Then I wondered if an Ackerman steering was generally ‘driven’ by one of its pivots. It’s more likely the central rod is moved left/right (e.g. by means of a rack and pinion). A IK-puzzle :slight_smile:

A chain with 2 branches is the answer; as it were 2 chains sharing the same driver.
image
The Ackerman’s central rod however is not only moving left or right. It also balances and moves forwards and backwards. Bongo doesn’t permit an object to be moved via keyframes and be a telescope at the same time (even when the directions are unlike). The solution is to assign the ‘driving’ to an extra object (e.g. the rack) which drags along the Ackerman rod via a hinge-able and shifting joint (just like it would be in physical mechanical reality)
image
ackerman steering 003.3dm (115.9 KB)

Remarkable! As you can see in Figure 6, in an identical IK-structure the ‘driver’ can be made rotating instead of shifting.

Have fun,
Luc

PS Object E’ model 003 has no function in the IK structure. It’s merely present to illustrate the functioning of the system.

#5

Hi Luc

Thanks again! I am trying to understand this IK chain and know now that it is not as easy as i thought it was. The situation is indeed that the system is driven by a central point on the line B-C. Not a rack and pinion system in my case. There are actually some more pivoting points in the whole setup but they where not needed to investigate the ackermann principle. My goal was to make an animation where you can move the points B and D inwards or outwards and to see what effect this has on the lines that are perpendicular to the wheels. Ideally they should cross each other on the line that is perpendicular to the wheel below the the two front wheels.
Ackermann says that the lines AB and ED should intersect at the heart of the solo wheel below. But sometimes this does not work as it should and you have to make the ackermann a bit “off” in the positive or the negative direction.
There is allso another steering system that i want to investigate. I will try to fix this myself on the basis of your tutorial but moght need some help.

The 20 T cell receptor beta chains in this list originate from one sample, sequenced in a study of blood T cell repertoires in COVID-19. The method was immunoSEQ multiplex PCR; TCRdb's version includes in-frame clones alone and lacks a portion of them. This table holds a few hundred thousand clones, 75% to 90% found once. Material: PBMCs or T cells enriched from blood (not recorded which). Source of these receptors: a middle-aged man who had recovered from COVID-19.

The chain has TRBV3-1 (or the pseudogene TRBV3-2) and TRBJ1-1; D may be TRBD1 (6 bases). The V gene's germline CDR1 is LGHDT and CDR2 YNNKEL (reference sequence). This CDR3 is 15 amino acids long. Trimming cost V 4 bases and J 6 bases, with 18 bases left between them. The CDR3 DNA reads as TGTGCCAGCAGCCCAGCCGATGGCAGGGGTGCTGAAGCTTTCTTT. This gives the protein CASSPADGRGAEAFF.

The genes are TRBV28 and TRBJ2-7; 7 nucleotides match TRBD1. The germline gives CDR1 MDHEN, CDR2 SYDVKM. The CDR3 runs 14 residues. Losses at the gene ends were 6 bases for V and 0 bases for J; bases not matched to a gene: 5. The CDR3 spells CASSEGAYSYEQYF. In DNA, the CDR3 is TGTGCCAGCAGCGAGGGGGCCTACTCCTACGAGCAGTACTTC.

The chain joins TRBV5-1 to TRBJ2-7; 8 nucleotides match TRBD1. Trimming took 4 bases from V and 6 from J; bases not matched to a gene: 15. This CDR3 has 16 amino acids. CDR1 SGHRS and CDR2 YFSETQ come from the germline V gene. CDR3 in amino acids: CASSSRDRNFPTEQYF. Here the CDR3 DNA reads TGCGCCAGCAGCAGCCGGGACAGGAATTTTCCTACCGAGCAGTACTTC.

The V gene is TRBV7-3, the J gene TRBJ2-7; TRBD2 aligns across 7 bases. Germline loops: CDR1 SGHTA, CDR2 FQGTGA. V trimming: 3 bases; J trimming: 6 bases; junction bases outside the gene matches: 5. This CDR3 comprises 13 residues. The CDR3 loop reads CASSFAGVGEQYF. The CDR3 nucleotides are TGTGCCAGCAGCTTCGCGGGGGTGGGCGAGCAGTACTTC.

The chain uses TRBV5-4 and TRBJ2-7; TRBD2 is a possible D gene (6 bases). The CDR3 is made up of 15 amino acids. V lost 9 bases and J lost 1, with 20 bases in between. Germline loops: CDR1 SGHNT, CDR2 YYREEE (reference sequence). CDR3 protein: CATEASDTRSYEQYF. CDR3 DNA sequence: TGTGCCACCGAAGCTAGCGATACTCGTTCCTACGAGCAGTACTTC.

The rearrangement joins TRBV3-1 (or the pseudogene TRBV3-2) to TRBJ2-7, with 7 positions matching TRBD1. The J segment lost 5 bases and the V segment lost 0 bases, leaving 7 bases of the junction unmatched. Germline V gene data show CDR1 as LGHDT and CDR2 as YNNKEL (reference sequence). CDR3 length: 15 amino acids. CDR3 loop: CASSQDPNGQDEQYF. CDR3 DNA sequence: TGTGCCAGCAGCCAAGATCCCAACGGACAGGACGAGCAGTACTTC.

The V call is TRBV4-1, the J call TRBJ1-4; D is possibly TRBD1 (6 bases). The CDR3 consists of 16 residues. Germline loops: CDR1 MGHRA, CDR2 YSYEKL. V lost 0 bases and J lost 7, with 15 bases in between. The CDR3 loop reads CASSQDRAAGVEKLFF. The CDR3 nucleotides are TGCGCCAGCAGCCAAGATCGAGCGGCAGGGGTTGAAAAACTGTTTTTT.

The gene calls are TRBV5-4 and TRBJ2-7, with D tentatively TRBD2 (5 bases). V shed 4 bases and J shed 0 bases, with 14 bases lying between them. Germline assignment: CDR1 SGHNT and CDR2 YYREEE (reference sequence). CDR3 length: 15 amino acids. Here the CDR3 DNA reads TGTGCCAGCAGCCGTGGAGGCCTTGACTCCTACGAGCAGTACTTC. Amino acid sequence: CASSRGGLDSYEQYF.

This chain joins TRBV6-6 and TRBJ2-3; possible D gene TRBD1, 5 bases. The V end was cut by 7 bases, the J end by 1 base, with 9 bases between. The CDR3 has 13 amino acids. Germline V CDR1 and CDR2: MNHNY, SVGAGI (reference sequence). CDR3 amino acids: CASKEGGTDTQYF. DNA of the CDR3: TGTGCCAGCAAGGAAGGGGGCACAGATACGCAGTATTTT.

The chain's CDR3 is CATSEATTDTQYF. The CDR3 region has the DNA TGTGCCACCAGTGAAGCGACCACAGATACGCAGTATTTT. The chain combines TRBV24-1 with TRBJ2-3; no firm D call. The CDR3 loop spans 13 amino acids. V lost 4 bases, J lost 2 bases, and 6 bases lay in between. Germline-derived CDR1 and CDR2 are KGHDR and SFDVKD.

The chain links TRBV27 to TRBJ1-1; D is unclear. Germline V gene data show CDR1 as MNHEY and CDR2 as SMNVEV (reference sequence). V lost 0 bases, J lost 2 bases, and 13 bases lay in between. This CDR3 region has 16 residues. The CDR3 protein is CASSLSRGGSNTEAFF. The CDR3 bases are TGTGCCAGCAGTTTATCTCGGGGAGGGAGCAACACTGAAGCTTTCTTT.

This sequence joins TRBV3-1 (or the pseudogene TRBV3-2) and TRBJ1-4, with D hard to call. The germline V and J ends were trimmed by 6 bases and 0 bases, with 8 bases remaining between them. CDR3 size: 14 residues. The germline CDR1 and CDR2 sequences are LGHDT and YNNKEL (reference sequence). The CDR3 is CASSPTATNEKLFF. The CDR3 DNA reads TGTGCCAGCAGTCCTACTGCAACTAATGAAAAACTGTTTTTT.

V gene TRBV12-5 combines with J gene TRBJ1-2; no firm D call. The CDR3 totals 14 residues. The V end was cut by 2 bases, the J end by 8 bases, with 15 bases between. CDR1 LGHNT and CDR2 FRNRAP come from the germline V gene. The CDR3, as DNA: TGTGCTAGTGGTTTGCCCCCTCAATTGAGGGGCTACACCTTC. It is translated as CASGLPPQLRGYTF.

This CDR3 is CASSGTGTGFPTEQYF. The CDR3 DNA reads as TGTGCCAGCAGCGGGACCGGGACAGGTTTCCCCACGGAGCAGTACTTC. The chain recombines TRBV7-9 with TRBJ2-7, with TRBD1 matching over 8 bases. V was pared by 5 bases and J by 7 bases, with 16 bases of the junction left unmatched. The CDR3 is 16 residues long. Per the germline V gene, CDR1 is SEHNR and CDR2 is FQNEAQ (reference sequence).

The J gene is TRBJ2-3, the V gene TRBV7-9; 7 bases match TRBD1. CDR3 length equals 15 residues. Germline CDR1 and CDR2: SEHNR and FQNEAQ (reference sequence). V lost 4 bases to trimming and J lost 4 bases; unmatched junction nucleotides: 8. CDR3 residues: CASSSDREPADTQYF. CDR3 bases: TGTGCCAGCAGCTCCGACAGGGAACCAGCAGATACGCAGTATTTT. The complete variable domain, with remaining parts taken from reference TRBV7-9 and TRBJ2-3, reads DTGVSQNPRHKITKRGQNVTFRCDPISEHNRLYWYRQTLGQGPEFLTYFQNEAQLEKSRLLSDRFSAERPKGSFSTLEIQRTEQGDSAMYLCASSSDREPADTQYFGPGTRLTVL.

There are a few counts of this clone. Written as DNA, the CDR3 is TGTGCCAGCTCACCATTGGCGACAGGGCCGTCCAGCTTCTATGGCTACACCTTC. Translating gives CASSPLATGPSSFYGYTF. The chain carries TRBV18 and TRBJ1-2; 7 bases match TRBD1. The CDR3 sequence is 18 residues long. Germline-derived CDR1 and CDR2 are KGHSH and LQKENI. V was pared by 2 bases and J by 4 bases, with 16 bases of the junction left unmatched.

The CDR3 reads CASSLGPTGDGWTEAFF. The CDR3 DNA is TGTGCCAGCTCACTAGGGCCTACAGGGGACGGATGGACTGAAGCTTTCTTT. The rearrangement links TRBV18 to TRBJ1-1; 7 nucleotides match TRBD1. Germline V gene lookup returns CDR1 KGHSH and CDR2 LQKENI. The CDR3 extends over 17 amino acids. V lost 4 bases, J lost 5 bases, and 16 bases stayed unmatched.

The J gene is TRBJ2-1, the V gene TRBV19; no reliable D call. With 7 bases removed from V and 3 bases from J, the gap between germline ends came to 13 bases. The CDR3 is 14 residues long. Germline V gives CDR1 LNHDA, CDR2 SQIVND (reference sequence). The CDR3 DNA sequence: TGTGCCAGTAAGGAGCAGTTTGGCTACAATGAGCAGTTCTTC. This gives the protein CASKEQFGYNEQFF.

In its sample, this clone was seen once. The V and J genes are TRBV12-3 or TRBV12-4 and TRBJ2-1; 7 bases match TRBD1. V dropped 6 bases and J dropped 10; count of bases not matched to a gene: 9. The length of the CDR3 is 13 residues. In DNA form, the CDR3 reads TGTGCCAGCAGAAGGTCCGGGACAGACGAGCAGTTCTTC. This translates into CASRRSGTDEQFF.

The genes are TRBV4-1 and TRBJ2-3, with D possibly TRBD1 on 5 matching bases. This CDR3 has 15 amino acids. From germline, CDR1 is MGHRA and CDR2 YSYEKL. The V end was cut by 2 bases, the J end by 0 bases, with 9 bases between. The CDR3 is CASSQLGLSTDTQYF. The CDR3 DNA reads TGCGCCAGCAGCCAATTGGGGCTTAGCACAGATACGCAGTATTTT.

I do nut understand what you mean by telescopic movement as there is no change in length of the lines AB, BD and DE.

Again, Thanks a lot

(Luc Adriaenssen) #6

René,

If I understand correctly it is your intention to ‘investigate’ rather than ‘animate’ (create a video).

Making the distance between points B and D flexible isn’t evident. The stiffness of the rod is the basis of the Ackermann-steering. I guess you a seek a way to have the ‘length’ of the rod parametrical and observe the effect on the wheel-axes, isn’t it?

Bongo can be (mis)used to simulate parametric investigation by manipulating data in 1 single keyframe at tick 0.

An illustration of the effect of this parameter is in section 1 in this model: ackerman steering 100.3dm (115.8 KB)

The IK-chain functions like the one in the model “ackerman steering 001.3dm” (above) : a driver E, 2 consecutive Hinges D and B and a (pivoting) constraint A. To start with AB and DE are set orthogonal instead of slant. Then an extra point ‘regulator0’ is shifted between E and its child D. When now ‘regulator ’ is rotated by means of a keyframe (tick 10) point D wricks out the orthogonality. Using ‘regulator’ instead of point E itself is because point E will further be used to ‘drive’ the Ackerman-steering.